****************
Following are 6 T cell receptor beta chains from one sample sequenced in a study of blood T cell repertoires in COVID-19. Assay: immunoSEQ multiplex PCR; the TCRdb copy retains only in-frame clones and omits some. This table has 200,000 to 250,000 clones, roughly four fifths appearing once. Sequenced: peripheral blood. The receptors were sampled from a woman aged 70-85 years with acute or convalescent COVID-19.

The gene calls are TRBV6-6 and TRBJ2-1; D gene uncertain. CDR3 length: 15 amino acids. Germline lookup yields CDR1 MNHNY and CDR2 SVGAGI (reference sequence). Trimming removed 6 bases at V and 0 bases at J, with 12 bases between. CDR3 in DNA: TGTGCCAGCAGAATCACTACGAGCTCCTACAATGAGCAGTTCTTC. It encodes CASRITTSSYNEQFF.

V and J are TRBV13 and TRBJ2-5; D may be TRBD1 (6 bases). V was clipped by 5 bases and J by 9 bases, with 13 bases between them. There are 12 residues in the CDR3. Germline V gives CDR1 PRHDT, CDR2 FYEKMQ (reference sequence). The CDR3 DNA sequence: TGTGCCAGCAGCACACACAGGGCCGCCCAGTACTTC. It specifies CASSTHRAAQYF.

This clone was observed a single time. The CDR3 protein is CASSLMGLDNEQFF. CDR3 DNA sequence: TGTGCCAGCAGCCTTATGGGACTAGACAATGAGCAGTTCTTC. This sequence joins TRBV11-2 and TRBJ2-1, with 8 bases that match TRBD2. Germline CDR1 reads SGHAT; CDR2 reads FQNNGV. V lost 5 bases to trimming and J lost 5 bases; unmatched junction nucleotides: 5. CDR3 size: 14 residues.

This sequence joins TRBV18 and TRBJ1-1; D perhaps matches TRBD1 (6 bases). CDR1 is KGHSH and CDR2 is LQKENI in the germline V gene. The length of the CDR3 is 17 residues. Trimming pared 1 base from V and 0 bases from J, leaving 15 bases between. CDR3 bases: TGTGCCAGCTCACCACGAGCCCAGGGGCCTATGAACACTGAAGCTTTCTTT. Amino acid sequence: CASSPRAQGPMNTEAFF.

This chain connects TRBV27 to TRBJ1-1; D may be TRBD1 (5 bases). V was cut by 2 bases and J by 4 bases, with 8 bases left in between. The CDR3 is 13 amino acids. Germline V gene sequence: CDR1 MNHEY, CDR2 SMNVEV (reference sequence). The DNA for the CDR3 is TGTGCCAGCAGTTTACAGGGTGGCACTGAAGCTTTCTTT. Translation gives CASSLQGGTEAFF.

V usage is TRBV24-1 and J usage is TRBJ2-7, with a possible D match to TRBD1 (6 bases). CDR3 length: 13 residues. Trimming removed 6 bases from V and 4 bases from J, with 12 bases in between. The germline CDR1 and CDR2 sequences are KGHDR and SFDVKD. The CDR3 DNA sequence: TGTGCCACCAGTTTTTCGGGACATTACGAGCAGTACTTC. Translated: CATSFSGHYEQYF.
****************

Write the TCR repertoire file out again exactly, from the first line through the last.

Following are 6 T cell receptor beta chains from one sample sequenced in a study of blood T cell repertoires in COVID-19. Assay: immunoSEQ multiplex PCR; the TCRdb copy retains only in-frame clones and omits some. This table has 200,000 to 250,000 clones, roughly four fifths appearing once. Sequenced: peripheral blood. The receptors were sampled from a woman aged 70-85 years with acute or convalescent COVID-19.

The gene calls are TRBV6-6 and TRBJ2-1; D gene uncertain. CDR3 length: 15 amino acids. Germline lookup yields CDR1 MNHNY and CDR2 SVGAGI (reference sequence). Trimming removed 6 bases at V and 0 bases at J, with 12 bases between. CDR3 in DNA: TGTGCCAGCAGAATCACTACGAGCTCCTACAATGAGCAGTTCTTC. It encodes CASRITTSSYNEQFF.

V and J are TRBV13 and TRBJ2-5; D may be TRBD1 (6 bases). V was clipped by 5 bases and J by 9 bases, with 13 bases between them. There are 12 residues in the CDR3. Germline V gives CDR1 PRHDT, CDR2 FYEKMQ (reference sequence). The CDR3 DNA sequence: TGTGCCAGCAGCACACACAGGGCCGCCCAGTACTTC. It specifies CASSTHRAAQYF.

This clone was observed a single time. The CDR3 protein is CASSLMGLDNEQFF. CDR3 DNA sequence: TGTGCCAGCAGCCTTATGGGACTAGACAATGAGCAGTTCTTC. This sequence joins TRBV11-2 and TRBJ2-1, with 8 bases that match TRBD2. Germline CDR1 reads SGHAT; CDR2 reads FQNNGV. V lost 5 bases to trimming and J lost 5 bases; unmatched junction nucleotides: 5. CDR3 size: 14 residues.

This sequence joins TRBV18 and TRBJ1-1; D perhaps matches TRBD1 (6 bases). CDR1 is KGHSH and CDR2 is LQKENI in the germline V gene. The length of the CDR3 is 17 residues. Trimming pared 1 base from V and 0 bases from J, leaving 15 bases between. CDR3 bases: TGTGCCAGCTCACCACGAGCCCAGGGGCCTATGAACACTGAAGCTTTCTTT. Amino acid sequence: CASSPRAQGPMNTEAFF.

This chain connects TRBV27 to TRBJ1-1; D may be TRBD1 (5 bases). V was cut by 2 bases and J by 4 bases, with 8 bases left in between. The CDR3 is 13 amino acids. Germline V gene sequence: CDR1 MNHEY, CDR2 SMNVEV (reference sequence). The DNA for the CDR3 is TGTGCCAGCAGTTTACAGGGTGGCACTGAAGCTTTCTTT. Translation gives CASSLQGGTEAFF.

V usage is TRBV24-1 and J usage is TRBJ2-7, with a possible D match to TRBD1 (6 bases). CDR3 length: 13 residues. Trimming removed 6 bases from V and 4 bases from J, with 12 bases in between. The germline CDR1 and CDR2 sequences are KGHDR and SFDVKD. The CDR3 DNA sequence: TGTGCCACCAGTTTTTCGGGACATTACGAGCAGTACTTC. Translated: CATSFSGHYEQYF.